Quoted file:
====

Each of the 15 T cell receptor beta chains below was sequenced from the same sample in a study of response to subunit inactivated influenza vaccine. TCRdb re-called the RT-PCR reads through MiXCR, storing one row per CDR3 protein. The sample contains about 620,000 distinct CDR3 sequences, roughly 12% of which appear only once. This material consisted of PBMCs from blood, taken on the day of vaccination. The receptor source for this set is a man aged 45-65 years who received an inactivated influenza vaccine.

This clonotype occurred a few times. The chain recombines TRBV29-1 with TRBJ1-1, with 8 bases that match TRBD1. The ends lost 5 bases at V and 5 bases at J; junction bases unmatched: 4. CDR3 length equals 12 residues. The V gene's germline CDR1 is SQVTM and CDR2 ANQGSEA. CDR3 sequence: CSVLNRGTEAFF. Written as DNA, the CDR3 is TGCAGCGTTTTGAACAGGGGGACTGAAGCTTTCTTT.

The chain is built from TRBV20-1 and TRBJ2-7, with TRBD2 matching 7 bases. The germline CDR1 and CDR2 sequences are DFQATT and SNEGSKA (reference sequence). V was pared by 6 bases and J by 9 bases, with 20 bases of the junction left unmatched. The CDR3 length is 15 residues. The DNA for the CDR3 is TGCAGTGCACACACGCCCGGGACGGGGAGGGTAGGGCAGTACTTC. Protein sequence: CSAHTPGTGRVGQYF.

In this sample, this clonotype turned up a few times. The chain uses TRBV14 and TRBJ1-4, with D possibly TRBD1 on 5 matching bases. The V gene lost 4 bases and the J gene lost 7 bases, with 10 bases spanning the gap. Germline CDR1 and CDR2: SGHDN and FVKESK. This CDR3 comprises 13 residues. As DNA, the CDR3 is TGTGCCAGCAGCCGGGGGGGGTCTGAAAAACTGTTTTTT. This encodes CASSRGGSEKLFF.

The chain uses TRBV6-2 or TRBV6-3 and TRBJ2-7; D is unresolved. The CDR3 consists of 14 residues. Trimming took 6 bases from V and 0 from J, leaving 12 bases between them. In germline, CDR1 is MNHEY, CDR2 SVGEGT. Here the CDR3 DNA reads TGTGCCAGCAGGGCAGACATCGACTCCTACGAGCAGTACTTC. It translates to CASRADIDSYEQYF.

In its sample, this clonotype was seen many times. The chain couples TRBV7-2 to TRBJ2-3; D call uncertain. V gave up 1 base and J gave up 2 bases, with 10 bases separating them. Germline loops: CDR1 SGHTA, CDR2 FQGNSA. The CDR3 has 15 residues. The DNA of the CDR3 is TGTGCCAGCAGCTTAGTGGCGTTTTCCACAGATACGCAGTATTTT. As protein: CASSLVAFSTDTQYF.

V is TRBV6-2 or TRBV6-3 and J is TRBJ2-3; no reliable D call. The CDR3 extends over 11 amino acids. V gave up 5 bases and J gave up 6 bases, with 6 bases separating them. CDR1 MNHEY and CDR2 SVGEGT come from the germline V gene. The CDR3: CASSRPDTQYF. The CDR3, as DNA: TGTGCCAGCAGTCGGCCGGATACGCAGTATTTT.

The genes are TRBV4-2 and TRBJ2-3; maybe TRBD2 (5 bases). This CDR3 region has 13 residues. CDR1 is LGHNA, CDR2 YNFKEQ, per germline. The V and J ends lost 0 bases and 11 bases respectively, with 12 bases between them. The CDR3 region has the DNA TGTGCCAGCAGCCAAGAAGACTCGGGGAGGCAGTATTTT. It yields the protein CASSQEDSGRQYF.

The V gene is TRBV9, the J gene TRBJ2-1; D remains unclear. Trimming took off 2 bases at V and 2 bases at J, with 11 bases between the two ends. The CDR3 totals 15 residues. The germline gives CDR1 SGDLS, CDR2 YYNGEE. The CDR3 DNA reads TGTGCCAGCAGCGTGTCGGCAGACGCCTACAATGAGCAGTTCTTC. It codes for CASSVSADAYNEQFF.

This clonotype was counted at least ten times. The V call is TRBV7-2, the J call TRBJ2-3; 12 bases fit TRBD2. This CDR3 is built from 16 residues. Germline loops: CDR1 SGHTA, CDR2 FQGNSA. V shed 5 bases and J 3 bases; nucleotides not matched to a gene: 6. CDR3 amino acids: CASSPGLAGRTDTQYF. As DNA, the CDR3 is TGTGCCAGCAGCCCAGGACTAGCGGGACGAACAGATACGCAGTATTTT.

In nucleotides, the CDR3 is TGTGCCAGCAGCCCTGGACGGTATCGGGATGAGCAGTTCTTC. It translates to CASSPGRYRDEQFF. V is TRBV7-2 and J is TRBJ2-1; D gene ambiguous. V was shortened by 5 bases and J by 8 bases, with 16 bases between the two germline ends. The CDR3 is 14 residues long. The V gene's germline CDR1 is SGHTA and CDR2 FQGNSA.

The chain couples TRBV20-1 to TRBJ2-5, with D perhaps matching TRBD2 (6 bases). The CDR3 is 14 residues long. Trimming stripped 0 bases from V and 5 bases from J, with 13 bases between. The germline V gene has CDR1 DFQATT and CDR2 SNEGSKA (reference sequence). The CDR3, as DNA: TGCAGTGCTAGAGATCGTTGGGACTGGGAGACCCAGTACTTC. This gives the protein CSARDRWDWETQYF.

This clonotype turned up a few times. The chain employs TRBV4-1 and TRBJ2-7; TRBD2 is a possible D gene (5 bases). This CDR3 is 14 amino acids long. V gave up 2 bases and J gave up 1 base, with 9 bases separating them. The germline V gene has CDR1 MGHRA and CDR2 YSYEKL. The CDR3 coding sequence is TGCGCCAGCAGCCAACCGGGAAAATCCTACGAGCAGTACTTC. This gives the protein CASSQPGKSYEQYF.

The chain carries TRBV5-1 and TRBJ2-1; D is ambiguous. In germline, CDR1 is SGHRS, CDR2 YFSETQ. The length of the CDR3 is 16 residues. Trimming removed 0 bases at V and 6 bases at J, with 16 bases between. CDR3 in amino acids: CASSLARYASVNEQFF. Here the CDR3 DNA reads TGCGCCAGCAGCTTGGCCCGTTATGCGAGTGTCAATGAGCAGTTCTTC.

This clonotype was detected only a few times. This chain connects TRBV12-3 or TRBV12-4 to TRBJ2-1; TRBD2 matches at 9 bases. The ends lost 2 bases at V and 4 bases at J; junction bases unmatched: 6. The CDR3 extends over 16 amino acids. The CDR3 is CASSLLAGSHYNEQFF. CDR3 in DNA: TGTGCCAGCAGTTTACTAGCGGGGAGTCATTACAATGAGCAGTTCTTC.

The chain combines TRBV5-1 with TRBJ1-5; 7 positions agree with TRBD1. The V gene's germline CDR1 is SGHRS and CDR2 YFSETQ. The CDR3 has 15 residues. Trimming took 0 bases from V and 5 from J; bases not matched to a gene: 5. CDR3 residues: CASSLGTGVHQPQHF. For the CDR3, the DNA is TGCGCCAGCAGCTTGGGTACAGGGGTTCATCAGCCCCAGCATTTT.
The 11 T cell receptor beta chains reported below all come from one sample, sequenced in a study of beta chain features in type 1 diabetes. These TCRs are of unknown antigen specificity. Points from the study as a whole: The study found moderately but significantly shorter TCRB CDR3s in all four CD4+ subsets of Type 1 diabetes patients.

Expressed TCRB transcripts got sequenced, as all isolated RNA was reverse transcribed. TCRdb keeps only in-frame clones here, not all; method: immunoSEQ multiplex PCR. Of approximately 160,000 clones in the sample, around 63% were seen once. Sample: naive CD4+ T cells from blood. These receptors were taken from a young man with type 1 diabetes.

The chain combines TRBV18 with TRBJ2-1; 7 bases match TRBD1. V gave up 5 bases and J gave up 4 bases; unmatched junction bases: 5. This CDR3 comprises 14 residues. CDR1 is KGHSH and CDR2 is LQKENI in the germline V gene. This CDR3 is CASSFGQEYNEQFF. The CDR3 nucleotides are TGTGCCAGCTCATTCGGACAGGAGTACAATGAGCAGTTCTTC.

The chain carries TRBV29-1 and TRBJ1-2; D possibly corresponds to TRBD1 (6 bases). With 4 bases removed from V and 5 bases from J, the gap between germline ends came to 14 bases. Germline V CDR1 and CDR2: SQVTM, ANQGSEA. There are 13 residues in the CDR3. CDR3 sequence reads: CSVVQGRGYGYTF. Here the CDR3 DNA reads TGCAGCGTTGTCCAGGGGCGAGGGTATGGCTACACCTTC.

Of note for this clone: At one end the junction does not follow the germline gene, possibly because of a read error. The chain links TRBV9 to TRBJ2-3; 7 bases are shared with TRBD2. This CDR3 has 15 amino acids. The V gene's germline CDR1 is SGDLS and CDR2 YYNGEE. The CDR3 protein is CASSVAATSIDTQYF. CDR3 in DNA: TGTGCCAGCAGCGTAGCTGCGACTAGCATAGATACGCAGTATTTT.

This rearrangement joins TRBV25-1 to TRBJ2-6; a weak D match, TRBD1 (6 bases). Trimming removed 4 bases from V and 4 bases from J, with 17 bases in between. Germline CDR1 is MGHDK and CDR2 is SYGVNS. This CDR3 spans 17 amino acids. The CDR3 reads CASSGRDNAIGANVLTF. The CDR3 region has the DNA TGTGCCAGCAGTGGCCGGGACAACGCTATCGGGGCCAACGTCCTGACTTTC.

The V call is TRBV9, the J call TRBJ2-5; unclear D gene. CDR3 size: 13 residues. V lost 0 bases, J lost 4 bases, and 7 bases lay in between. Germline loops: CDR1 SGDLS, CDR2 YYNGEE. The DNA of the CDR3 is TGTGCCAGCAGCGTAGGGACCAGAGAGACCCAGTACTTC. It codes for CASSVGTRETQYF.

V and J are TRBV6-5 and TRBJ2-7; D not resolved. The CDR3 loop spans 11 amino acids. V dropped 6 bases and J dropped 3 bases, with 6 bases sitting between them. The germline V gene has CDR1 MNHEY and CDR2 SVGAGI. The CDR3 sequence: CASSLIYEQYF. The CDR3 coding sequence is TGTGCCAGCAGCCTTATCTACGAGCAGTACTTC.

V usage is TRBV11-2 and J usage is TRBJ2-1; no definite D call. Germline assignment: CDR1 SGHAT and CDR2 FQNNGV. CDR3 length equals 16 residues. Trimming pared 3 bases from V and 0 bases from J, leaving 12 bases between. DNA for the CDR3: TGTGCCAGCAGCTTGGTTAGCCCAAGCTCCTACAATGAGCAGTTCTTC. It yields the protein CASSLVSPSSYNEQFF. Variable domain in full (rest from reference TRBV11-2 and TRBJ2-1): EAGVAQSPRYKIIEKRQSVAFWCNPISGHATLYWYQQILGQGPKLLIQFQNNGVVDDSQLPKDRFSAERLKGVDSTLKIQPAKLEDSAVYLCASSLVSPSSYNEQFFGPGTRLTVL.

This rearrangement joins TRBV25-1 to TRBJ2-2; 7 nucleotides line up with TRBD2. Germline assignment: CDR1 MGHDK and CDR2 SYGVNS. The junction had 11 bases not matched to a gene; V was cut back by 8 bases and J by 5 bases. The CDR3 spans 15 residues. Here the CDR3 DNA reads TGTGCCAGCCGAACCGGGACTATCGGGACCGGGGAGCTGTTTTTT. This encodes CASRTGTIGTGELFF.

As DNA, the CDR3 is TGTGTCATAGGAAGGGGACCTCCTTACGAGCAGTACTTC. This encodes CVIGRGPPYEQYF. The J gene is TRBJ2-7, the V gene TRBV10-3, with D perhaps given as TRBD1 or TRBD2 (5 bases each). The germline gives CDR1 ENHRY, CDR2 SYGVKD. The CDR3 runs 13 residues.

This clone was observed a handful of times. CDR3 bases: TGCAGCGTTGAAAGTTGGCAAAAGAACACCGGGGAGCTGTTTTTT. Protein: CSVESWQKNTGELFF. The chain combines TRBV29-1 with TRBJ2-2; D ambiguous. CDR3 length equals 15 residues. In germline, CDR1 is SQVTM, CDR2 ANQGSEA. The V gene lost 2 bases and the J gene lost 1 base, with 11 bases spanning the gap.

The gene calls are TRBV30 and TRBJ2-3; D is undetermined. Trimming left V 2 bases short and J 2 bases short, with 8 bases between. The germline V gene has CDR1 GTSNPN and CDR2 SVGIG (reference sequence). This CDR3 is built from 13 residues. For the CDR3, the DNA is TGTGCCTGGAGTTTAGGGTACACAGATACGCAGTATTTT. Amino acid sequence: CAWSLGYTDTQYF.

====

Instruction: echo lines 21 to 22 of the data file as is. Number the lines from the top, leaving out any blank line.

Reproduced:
Of note for this clone: At one end the junction does not follow the germline gene, possibly because of a read error. The chain links TRBV9 to TRBJ2-3; 7 bases are shared with TRBD2. This CDR3 has 15 amino acids. The V gene's germline CDR1 is SGDLS and CDR2 YYNGEE. The CDR3 protein is CASSVAATSIDTQYF. CDR3 in DNA: TGTGCCAGCAGCGTAGCTGCGACTAGCATAGATACGCAGTATTTT.

This rearrangement joins TRBV25-1 to TRBJ2-6; a weak D match, TRBD1 (6 bases). Trimming removed 4 bases from V and 4 bases from J, with 17 bases in between. Germline CDR1 is MGHDK and CDR2 is SYGVNS. This CDR3 spans 17 amino acids. The CDR3 reads CASSGRDNAIGANVLTF. The CDR3 region has the DNA TGTGCCAGCAGTGGCCGGGACAACGCTATCGGGGCCAACGTCCTGACTTTC.